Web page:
Brain Pathology Case of the Month - April 2007
DIAGNOSIS: Diagnosis: Lafora body disease
The clinical and histopathological features were first described by Gonzalo Lafora, a Spanish neurologist, in 1911, while working with Alzheimer in Munich (12,13). The characteristic clinical presentation is the onset of myoclonus and multiple seizure types in a previously normal child. The mean age of onset is 14 years and ranges from 10 to 17 years (17). Cognitive decline is prominent, while ataxia, dyskinesias and spasticity develop later.
The EEG is characterized by background slowing and generalized polyspikes, which may be more prominent in the posterior head regions . (11,16).
The differential diagnosis of this presentation includes the progressive myoclonic epilepsies such as Unverricht-Lundborg disease (EPM1), early onset Dentato-Pallido-Luysian Atrophy, Sialidosis, Spielmeyer-Vogt disease (Neuronal Ceroid Lipofuscinosis type 3), and MERRF (myoclonic epilepsy with ragged red fibers). Other causes of seizures and progressive neurological deterioration in this age group include Homocystinuria, X-linked Adrenoleukodystrophy, Gaucher disease type 3, and Hallervorden-Spatz disease (14). Lafora body disease is differentiated clinically from EPM1 by the rapid decline in cognition.
Pathological appearance: On macroscopic examination, the brain will appear normal or atrophic. Microscopic examination will demonstrate Lafora bodies in the cytoplasm of neurons and astrocytes in the cortex, thalamus, cerebellum and subcortical nuclei. Lafora bodies are also present is other body tissues, including the myoepithelial cells of apocrine glands and eccrine gland duct cells.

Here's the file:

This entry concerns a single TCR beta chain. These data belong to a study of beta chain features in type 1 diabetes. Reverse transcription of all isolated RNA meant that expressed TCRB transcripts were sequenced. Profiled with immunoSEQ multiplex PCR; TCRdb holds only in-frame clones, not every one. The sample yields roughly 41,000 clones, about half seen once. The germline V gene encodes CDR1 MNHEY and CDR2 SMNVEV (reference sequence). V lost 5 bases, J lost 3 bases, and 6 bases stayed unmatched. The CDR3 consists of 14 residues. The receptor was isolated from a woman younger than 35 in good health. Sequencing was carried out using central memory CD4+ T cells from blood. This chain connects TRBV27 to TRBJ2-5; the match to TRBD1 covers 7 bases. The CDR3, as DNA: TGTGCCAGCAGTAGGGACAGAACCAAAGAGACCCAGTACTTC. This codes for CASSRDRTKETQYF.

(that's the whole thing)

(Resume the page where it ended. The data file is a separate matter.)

Lafora bodies consist of polyglucosans (polymers of sulphated polysaccharides) and have a deep staining core (PAS-positive) with a speculated outline surrounded by a zone of intermediate stain intensity (4). The ultrastructural appearance of the Lafora body from our case is shown in Figure 3.
Normal apocrine gland or duct cells in the axilla may contain PAS-positive bodies that can lead to a misdiagnosis of Lafora body disease. In skin taken from outside the axilla or genital regions, however, apocrine cells are absent, and Lafora bodies are present in eccrine duct cells, decreasing the risk of a false positive diagnosis (1).
Research in the genetics and proteomics of Lafora body disease had advanced rapidly since the gene was found in 1998. Mutations in the EPM2A gene cause up to 80% of Lafora body disease and are inherited in an autosomal recessive manner. The gene has been localized to the long arm of chromosome 6 (6q24), and encodes for a dual phosphatase 331 amino acid protein, laforin, normally located at the plasma membrane and rough endoplasmic reticulum (15). Various mutations (mostly deletions) result in loss of function of the laforin protein (9,10). The overexpressed non-functional protein aggregates with glycogen-microsomal complexes (18,5), and may cause cell death by non-apoptotic neuronal degeneration (7). A second gene causing Lafora body disease, NHLRC1, was identified in 2003 on chromosome 6p22.3 (3), and encodes for malin, an E3 ubiquitin ligase involved in proteolysis cascades.
The classic presentation of Lafora body disease described above has recently been demonstrated to be associated with a mutation in exon 4 of the EPM2A gene. A clinical variant consisting of early childhood onset dyslexia and learning disorder followed later by epilepsy and neurological deterioration, is associated with a mutation in exon 1 of the EPM2A gene (2,6), and in one case of an EPM2B gene mutation. Patients usually die within 2-10 years after onset of the disease. The EPM2B mutation is associated with a slower progression of disease with or without a late onset of disease (8).
Genetic testing is available; however, the number of mutations is large, and gene sequencing is necessary. The current standard of diagnosis remains a skin biopsy.
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Contributed by Widdess-Walsh P, Prayson RP, Cohen B, Lachhwani D